Since I’ve stopped focusing on my rosacea and stopped shaving, my husband’s sexual interest in me doesn’t seem to have waned and may have even grown. Not because he gets off on hairy legs (which would be fine, but he doesn’t), but because I think I’m a lot less anxious and a lot more willing to just let it all go in the moment, which is, of course, a lot more fun all around. No more, “Sorry, I didn’t shave….” comments. Or turn-off conversations consisting of, “Why is my face so bad? I didn’t eat any corn. It’s so ugly.” Instead, it’s just me being me and me not apologizing for stupid shit like hairy legs.

So, yeah, so far it’s all been a big success and while I can’t say that I feel awesome about how I LOOK, what I can say is that I think about how I look a lot less, and that’s AWESOME.

If I have the inner strength not to shave and wear what I want…I have the strength and mental fortitude to do anything – L Kaur

The Rosacea and Potatoes Experiment – Update 1 #potatoes #rosacea

Potatoes, potahtoes, heal my face with your magical properties, oh, starchy one!

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Rosacea several hours after potato and coconut oil experiment. It’s sort of calmed down. I, however, clearly have lost all sense of vanity to be posting this. What with the coconut oil in my hair and my eye looking as though it shall wander off my face, not to mention my somber expression, this is a terrible picture. Oh, well, who cares? (I’d just spotted a cat outside the window who looked lost.) But, yes, so far the experiment seems to be proceeding well. More potato and coconut oil tonight, I say!

To refresh your memory, this is how my skin looked several hours ago. Hmm, maybe I’m the only one who can see a difference in the pictures. My husband and mother both said it looked much calmer after the new crazy-ass treatment. It’s probably the coconut oil over the potato, but who knows? I’m always one for muddying the results of an experiment, so I shall continue to use them together! Onward!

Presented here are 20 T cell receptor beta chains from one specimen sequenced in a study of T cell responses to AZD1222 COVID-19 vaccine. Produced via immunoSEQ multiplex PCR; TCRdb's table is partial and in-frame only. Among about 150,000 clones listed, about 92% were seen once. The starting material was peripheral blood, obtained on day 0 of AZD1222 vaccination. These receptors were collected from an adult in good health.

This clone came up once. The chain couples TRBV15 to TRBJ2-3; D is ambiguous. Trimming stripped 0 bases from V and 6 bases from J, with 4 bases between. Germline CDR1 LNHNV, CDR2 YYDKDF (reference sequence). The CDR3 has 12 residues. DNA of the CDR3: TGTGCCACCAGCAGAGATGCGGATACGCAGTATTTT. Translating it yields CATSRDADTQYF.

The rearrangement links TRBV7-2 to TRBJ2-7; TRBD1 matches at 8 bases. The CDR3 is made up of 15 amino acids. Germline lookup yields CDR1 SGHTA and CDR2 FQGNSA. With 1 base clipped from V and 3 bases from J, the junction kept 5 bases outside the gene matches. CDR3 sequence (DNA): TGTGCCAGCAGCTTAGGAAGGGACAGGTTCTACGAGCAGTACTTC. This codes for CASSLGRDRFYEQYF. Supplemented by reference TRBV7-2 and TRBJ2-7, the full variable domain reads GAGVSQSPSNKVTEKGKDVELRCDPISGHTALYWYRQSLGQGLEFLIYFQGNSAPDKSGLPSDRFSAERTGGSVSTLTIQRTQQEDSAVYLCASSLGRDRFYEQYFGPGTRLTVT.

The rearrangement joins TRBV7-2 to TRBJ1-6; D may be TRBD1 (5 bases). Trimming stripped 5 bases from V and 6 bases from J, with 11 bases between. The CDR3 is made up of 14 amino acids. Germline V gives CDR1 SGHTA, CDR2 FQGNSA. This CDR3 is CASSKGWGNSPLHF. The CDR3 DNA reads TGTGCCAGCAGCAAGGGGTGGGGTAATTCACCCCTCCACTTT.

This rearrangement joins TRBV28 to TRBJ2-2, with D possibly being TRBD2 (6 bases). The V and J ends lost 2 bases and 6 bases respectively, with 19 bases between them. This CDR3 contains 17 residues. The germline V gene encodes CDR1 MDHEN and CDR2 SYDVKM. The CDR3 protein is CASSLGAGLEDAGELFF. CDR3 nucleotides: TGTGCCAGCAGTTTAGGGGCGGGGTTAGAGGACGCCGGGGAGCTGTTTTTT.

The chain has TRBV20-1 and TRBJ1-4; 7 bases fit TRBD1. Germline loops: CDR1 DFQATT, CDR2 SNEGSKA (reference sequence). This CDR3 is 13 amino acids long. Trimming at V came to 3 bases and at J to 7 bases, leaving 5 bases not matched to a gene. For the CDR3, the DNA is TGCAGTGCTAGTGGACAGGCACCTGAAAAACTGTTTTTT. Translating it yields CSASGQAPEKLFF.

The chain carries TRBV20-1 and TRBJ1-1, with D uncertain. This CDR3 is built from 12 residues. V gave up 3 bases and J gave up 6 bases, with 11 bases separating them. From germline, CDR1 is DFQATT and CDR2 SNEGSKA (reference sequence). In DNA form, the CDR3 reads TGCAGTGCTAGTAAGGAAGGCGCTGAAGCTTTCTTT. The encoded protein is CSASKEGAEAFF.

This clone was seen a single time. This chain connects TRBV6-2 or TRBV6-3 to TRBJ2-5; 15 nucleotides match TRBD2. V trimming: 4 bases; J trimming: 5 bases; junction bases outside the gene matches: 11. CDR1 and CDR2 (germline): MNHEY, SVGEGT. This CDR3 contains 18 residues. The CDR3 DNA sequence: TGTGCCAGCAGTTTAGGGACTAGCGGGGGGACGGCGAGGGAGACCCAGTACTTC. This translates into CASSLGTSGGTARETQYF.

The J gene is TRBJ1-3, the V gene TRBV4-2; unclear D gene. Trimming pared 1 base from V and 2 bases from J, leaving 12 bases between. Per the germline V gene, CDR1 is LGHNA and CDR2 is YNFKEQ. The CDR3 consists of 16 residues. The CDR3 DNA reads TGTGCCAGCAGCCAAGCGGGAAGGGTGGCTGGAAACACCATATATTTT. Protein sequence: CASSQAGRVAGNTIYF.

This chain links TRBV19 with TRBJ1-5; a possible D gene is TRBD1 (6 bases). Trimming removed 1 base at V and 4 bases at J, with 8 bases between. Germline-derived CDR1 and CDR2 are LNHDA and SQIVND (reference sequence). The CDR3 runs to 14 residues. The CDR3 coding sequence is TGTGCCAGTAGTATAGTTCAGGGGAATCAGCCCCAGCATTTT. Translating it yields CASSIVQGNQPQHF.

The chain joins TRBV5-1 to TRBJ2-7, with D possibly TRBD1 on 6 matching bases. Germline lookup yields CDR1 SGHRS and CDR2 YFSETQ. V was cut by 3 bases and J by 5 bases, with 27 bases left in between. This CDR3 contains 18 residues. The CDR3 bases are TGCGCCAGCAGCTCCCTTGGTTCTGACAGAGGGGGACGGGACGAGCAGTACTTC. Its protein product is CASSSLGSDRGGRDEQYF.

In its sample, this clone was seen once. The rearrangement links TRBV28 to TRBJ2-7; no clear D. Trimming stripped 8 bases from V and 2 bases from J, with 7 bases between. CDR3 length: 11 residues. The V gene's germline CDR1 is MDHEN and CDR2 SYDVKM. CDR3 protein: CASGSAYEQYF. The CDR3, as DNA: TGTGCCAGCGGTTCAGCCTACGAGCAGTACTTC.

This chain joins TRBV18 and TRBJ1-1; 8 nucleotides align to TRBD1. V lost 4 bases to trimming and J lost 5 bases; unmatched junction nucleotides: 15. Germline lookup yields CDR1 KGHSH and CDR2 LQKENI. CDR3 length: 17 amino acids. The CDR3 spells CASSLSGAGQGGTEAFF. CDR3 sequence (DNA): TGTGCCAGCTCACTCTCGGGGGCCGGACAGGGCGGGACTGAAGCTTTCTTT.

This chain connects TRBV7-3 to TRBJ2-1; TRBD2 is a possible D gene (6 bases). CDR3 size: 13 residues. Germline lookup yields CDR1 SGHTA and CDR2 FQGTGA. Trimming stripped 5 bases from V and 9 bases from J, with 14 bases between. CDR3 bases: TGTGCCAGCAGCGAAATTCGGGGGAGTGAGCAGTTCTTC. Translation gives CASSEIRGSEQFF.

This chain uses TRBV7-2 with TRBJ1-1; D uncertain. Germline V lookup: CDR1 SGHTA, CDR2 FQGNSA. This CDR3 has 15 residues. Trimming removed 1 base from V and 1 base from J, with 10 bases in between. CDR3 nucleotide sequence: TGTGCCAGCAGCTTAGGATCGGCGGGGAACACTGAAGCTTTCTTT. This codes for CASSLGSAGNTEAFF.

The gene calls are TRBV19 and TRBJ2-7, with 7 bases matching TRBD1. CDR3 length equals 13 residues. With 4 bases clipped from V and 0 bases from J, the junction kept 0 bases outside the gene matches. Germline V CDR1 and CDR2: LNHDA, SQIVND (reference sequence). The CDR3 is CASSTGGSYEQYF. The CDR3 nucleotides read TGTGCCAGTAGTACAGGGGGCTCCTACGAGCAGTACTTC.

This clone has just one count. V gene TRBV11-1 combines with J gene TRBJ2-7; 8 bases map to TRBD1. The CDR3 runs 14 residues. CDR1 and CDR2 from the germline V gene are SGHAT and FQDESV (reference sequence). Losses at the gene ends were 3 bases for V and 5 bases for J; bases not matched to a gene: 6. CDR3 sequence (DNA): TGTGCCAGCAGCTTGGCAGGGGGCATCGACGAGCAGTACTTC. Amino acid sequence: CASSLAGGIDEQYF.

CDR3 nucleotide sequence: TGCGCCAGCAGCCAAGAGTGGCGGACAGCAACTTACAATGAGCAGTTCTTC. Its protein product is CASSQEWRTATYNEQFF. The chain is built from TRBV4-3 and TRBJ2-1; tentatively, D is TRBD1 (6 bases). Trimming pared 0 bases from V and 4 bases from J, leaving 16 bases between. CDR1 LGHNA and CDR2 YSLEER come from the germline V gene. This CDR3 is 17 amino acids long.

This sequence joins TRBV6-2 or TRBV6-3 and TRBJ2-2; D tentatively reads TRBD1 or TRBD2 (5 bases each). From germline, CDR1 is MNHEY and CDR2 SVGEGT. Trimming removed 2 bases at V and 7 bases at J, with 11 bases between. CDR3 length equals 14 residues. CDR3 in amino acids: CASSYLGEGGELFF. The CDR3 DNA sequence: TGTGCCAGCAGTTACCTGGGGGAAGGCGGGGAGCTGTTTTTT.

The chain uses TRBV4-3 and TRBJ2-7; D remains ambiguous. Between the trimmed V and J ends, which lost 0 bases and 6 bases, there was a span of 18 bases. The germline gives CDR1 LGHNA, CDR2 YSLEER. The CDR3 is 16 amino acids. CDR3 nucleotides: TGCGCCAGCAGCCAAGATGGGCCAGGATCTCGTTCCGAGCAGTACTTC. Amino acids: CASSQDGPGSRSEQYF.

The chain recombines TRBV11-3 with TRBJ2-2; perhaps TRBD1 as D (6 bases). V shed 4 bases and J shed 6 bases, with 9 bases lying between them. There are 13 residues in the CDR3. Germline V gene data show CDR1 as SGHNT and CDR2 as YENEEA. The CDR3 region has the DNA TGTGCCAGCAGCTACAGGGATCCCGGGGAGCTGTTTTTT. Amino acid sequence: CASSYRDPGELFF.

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Got Rosacea? I’ve Got A New Crazy Alternative Treatment To Try! #potatoes #rosacea

sliced potatoes

So, not-so-excellent sources tell me that potatoes are good for reducing inflammation in skin and for acne. They are perhaps best known for getting rid of warts. I have not read anywhere, however, about using them on rosacea. So! What do I have to lose? I already look like a crazy clown half the time. See below. That’s my actual cheek right now. No make-up. Yes, I know.

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I went home today for lunch and put raw potato on my cheeks and then added coconut oil over it to soothe. I’ve read mixed reports on the effectiveness of coconut oil on rosacea, but, again, what do I have to lose? At least it doesn’t burn or itch like so many other things doctors have recommended for my face.

Yes, I’ve seen a dermatologist. Yes, I’ve tried MANY medications. Yes, I’d be open to trying new medications. So, fill me in on your latest and greatest if you’ve got some.

By the way, this was my no-make-up skin before rosacea. It’s also about eight years old, because that’s how far back I have to go to find pre-rosacea pictures.

I know I’ll never have skin like that again–so lovely! so smooth! so pale!–but I’d love to not look like a crazy clown or a drunk. I don’t even drink anymore (because of migraines). Oh, woe. Face. Face, face, face. Why have you betrayed me so?

Here’s a face shot of what I look like today. To be entirely fair, my rosacea is super flared up right now, and most of the time it calmer than this, but why don’t I just go for the gold here and show my face at its worse?

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Anyway, I’ll keep you in the loop on the potato experiment. I’ll let you know how it goes. Perhaps in a few days I’ll be posting, “OMG DO NOT PUT POTATOES ON ROSACEA!” Or maybe I’ll have made a break-through! At the worst, I’m funding some potato farmers, right?

AND, YES, I HAVE BEEN TO A DERMATOLOGIST! I promise. Many times, even. A lot, one might say. Hopefully you aren’t permanently emotionally scarred by the sight of my face. As for me? I can’t promise that.